1

I have a shell script I want to make executable on an SD card. I have changed the folder permissions to my user/group. no problems there. when I issue the command chmod a+x script.sh then check the permissions with ls -al the permissions are read only. I have tried sudo chmod +x script.sh and a variety of other chmod commands, yet the file remains read only. I tried marking the script executable, and copying it to the SD card. cp -p script.sh /media/a/4C00-1447/cosmo when I check the permissions, the script is back to being read only. I don't understand what is happening here. None of these commands return any errors. how can I put an executable script on my sd card?

3
  • What is the file system on the SD card?
    – Hi-Angel
    Nov 30, 2022 at 18:27
  • Fat32 is the Filesystem
    – j0h
    Nov 30, 2022 at 19:08
  • 2
    The Fat32 does not support the Linux permissions you are trying to change. You will need to format the SD card to ext4.
    – user68186
    Nov 30, 2022 at 19:25

1 Answer 1

4

The FAT32 you're using on your SD-card does not support changing unix file permissions. All files will have exactly one permissions mask, which can be set when mounting FAT32 with umask= mount option. For example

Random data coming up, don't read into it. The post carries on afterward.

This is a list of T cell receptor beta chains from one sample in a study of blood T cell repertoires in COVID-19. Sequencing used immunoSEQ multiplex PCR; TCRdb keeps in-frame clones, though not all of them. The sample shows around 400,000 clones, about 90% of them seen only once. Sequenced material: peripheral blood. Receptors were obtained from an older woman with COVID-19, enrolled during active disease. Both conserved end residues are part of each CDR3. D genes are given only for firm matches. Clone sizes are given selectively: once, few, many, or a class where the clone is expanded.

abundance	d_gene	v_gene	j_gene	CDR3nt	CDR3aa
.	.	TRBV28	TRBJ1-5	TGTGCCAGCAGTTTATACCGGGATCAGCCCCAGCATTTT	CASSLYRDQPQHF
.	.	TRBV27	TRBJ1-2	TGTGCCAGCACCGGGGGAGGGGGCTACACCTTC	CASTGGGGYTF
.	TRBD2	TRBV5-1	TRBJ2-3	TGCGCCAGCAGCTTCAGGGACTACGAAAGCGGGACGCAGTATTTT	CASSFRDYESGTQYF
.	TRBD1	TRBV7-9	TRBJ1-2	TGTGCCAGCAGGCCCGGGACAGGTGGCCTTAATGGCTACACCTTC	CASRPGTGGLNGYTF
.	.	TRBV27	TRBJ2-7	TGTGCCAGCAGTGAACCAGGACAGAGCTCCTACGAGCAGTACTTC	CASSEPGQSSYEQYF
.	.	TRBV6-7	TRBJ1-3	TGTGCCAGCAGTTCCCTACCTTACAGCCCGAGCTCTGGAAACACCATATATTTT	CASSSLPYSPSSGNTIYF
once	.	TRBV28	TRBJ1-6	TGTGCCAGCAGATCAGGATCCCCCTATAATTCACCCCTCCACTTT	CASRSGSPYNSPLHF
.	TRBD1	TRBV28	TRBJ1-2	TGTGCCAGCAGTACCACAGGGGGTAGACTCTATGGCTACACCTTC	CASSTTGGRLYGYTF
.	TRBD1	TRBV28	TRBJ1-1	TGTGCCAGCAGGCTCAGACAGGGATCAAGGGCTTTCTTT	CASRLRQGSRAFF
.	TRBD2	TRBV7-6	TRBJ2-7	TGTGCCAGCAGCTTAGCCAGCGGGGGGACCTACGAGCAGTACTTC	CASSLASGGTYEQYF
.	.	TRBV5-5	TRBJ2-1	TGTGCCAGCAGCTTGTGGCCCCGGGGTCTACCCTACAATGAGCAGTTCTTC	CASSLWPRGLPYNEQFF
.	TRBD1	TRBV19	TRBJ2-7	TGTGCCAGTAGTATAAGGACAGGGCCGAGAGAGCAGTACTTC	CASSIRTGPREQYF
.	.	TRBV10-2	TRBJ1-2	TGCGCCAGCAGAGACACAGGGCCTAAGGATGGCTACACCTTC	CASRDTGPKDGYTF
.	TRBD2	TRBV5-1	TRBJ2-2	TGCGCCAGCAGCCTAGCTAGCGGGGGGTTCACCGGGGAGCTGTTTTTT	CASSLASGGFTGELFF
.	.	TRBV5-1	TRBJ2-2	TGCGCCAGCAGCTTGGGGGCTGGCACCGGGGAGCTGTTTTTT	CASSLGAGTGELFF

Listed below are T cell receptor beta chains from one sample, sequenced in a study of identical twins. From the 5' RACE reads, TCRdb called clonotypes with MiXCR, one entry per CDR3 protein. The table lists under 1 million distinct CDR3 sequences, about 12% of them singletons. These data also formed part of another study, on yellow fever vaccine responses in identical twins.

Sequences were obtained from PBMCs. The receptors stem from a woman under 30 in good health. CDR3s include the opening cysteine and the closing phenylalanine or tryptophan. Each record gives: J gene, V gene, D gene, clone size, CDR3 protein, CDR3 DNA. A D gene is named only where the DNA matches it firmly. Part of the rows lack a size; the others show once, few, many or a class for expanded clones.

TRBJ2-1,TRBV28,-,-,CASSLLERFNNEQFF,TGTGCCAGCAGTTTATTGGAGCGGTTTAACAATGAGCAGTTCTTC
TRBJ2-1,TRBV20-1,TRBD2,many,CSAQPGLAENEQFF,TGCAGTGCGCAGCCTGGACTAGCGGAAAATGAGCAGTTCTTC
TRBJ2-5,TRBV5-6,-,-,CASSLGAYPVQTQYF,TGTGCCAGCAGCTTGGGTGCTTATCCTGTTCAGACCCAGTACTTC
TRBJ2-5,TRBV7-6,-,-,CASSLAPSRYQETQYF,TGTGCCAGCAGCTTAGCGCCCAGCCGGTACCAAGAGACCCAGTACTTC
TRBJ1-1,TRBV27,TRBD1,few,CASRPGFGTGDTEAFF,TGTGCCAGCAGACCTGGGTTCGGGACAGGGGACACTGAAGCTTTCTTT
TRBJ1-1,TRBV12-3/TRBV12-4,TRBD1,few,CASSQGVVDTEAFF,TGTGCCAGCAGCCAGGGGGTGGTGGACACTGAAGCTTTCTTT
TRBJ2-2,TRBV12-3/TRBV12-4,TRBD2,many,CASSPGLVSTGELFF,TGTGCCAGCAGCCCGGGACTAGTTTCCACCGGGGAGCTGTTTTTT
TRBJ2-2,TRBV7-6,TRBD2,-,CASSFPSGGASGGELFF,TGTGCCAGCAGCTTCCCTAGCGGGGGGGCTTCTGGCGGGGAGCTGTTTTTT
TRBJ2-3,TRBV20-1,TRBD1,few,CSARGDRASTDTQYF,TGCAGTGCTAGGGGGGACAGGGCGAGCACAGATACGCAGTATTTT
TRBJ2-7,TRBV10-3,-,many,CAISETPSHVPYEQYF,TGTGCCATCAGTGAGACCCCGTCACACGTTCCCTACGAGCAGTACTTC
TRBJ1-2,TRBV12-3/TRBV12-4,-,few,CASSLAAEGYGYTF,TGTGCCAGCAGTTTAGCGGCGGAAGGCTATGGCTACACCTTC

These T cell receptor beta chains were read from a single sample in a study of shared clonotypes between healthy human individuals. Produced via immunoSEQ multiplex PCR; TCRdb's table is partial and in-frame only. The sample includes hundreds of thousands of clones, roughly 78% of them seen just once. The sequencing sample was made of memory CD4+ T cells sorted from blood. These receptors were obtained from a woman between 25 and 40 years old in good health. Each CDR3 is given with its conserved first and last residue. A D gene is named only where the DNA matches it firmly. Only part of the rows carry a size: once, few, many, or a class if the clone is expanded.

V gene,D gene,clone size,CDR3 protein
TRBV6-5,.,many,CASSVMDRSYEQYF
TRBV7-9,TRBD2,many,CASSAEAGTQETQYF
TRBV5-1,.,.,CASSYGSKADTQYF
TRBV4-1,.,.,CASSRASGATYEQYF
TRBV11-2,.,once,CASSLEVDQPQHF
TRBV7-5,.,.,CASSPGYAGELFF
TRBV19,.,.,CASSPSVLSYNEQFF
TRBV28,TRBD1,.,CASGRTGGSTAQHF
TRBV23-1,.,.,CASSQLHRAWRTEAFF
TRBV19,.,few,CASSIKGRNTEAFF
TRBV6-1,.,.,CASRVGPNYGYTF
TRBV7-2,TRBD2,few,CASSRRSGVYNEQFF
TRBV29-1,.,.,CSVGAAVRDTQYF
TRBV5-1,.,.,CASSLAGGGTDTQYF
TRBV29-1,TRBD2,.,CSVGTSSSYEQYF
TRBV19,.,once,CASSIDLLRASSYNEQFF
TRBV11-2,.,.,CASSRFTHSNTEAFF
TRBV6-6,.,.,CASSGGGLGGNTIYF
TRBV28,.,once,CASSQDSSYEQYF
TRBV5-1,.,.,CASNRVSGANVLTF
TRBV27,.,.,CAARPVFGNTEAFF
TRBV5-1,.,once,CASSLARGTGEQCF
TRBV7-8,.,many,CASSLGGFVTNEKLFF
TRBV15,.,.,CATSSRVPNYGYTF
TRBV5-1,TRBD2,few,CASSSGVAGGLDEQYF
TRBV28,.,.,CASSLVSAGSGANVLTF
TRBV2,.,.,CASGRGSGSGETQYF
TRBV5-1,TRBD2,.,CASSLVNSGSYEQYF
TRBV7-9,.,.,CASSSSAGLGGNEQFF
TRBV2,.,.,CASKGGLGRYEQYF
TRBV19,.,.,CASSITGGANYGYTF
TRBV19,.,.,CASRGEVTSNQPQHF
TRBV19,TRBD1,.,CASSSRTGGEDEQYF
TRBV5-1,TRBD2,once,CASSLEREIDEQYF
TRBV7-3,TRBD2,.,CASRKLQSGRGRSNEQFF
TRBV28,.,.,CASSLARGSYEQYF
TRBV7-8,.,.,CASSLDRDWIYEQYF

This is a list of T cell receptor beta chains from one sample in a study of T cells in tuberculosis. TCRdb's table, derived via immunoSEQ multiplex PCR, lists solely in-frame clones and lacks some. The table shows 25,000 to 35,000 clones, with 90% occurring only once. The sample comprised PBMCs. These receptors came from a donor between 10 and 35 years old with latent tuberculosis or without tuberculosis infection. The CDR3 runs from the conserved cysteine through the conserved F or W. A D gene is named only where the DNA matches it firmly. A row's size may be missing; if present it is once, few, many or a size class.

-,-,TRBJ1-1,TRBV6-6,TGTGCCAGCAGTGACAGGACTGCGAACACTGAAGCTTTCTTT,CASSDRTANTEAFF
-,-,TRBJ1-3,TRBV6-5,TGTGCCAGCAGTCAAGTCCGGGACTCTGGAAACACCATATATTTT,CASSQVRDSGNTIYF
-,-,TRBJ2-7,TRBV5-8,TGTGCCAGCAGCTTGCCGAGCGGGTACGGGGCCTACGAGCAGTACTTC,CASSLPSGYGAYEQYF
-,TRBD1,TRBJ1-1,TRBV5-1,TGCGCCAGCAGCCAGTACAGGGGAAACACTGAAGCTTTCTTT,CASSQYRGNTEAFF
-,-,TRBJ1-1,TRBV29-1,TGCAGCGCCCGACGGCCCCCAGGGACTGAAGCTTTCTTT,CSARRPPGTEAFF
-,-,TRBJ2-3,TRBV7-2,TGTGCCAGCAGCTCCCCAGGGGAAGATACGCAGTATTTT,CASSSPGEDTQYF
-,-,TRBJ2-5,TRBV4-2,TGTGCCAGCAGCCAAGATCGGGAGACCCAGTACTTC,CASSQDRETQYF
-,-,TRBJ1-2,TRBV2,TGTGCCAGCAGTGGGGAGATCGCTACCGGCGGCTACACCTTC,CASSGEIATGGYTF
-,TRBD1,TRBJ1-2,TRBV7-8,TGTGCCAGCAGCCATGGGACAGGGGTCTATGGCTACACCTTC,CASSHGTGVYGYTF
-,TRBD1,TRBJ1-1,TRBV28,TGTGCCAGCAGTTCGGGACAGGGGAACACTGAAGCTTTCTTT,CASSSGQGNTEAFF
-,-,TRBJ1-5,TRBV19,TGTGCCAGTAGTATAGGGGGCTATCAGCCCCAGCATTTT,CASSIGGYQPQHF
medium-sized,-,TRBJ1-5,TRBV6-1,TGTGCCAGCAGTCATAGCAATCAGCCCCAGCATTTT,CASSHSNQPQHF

λ sudo mount /tmp/testfile mnt -o umask=000
 λ ll mnt/foo
-rwxrwxrwx 1 root root 0 ноя 30 23:40 mnt/foo

There is a workaround: format your SD-card as UDF filesystem (note that upon formatting your SD card you will lose any data previously stored on it). It is supported by most existing operating systems including Windows and Mac OS, and it also supports changing unix permissions of files, see:

 λ truncate -s 50M /tmp/testfile && mkfs.udf /tmp/testfile
 […]
 λ sudo mount testfile /tmp/mnt
 λ sudo chown -R $(id -u):$(id -g) /tmp/mnt/
 λ touch /tmp/mnt/foo
 λ ll /tmp/mnt/foo
-rw-r--r-- 1 constantine constantine 0 ноя 30 23:49 /tmp/mnt/foo
 λ chmod +x /tmp/mnt/foo
 λ ll /tmp/mnt/foo
-rwxr-xr-x 1 constantine constantine 0 ноя 30 23:49 /tmp/mnt/foo
3
  • 3
    Note that formatting the card will remove everything on the card currently so if you do this you have to be careful. Also, if the SD card is not going to be used anywhere else, ext4 is still the most recommended for use with Linux.
    – Thomas Ward
    Nov 30, 2022 at 20:54
  • Good point, added a note about it
    – Hi-Angel
    Nov 30, 2022 at 20:57
  • 3
    You may have to install udftools as it is not installed in Ubuntu 22.04 by default.
    – user68186
    Nov 30, 2022 at 21:12

Your Answer

By clicking “Post Your Answer”, you agree to our terms of service, privacy policy and cookie policy

Not the answer you're looking for? Browse other questions tagged or ask your own question.